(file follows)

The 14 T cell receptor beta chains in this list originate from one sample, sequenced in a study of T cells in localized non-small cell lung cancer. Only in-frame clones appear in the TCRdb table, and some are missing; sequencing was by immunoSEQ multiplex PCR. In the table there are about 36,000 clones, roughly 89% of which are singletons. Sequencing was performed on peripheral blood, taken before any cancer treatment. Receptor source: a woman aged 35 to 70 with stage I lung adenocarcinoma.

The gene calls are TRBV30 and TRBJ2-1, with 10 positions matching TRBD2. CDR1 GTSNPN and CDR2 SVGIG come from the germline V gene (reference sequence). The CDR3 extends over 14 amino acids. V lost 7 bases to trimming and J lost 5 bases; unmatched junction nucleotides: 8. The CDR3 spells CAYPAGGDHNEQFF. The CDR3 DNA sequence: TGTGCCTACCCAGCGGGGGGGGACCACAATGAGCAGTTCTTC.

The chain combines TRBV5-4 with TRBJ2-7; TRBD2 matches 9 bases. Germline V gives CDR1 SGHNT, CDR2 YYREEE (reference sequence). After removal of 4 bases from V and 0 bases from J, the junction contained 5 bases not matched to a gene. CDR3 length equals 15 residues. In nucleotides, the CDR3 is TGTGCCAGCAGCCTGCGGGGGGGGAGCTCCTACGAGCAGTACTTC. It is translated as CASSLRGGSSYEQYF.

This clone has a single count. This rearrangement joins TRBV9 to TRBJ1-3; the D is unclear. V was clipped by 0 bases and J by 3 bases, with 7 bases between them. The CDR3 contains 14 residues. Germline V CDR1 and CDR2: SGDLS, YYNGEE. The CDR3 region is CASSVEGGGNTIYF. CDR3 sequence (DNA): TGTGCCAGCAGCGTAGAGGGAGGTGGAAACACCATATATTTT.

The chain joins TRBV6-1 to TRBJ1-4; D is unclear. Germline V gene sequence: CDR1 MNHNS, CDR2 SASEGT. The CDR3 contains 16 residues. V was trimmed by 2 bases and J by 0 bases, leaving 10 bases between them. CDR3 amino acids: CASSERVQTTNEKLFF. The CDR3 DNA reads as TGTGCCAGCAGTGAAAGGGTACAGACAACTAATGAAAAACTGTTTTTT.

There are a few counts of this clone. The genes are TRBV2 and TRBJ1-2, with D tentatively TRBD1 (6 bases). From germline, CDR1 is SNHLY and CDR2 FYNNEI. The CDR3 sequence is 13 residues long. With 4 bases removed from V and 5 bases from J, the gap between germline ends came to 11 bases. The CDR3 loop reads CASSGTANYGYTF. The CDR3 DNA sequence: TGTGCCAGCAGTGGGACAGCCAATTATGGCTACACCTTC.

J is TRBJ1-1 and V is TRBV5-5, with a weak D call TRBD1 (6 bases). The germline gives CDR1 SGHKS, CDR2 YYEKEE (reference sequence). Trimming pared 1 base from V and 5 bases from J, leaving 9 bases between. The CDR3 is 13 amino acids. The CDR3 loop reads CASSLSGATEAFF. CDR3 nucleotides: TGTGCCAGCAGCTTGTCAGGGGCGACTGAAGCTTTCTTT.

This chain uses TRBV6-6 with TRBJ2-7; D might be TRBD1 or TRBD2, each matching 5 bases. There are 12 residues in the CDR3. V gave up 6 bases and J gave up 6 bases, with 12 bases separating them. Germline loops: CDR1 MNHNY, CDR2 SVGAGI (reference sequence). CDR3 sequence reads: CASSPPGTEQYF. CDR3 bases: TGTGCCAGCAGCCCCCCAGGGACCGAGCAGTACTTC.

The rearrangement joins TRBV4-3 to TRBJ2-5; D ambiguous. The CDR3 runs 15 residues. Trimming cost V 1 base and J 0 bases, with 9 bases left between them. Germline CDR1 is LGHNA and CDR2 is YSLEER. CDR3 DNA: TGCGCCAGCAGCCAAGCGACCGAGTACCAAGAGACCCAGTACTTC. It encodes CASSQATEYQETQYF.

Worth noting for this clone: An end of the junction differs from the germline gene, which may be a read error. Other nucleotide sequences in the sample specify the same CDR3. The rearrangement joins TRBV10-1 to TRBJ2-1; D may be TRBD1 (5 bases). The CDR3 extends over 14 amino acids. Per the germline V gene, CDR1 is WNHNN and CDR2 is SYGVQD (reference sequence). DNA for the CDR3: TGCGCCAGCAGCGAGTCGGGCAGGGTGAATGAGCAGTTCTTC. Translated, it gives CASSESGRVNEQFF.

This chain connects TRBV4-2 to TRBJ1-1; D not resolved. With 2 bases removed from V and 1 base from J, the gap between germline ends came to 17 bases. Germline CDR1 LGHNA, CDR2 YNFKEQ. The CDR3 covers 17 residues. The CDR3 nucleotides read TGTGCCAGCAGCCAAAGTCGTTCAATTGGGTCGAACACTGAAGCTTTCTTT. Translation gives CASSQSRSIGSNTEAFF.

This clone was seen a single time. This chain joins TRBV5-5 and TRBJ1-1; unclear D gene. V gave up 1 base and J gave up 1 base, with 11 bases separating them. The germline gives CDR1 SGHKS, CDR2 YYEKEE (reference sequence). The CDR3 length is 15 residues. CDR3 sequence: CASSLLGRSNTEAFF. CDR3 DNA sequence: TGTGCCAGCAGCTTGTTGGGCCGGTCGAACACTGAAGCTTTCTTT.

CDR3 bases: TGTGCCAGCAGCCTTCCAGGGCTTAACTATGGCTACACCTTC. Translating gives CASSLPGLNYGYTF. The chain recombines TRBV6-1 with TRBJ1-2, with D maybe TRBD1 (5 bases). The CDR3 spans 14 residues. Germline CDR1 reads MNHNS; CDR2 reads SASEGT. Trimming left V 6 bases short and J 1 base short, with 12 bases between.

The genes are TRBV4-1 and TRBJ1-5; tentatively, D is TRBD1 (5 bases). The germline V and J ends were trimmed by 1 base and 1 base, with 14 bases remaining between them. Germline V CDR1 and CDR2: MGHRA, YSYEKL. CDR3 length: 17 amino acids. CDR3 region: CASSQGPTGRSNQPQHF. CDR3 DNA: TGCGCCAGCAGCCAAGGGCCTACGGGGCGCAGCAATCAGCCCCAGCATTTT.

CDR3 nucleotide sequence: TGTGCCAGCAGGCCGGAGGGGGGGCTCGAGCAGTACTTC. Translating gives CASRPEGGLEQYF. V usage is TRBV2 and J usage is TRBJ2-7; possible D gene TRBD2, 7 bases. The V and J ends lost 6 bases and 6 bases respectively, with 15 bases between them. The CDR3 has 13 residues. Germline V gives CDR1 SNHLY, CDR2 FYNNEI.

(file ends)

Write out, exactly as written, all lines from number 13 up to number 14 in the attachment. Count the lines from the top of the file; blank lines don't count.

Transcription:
CDR3 bases: TGTGCCAGCAGCCTTCCAGGGCTTAACTATGGCTACACCTTC. Translating gives CASSLPGLNYGYTF. The chain recombines TRBV6-1 with TRBJ1-2, with D maybe TRBD1 (5 bases). The CDR3 spans 14 residues. Germline CDR1 reads MNHNS; CDR2 reads SASEGT. Trimming left V 6 bases short and J 1 base short, with 12 bases between.

The genes are TRBV4-1 and TRBJ1-5; tentatively, D is TRBD1 (5 bases). The germline V and J ends were trimmed by 1 base and 1 base, with 14 bases remaining between them. Germline V CDR1 and CDR2: MGHRA, YSYEKL. CDR3 length: 17 amino acids. CDR3 region: CASSQGPTGRSNQPQHF. CDR3 DNA: TGCGCCAGCAGCCAAGGGCCTACGGGGCGCAGCAATCAGCCCCAGCATTTT.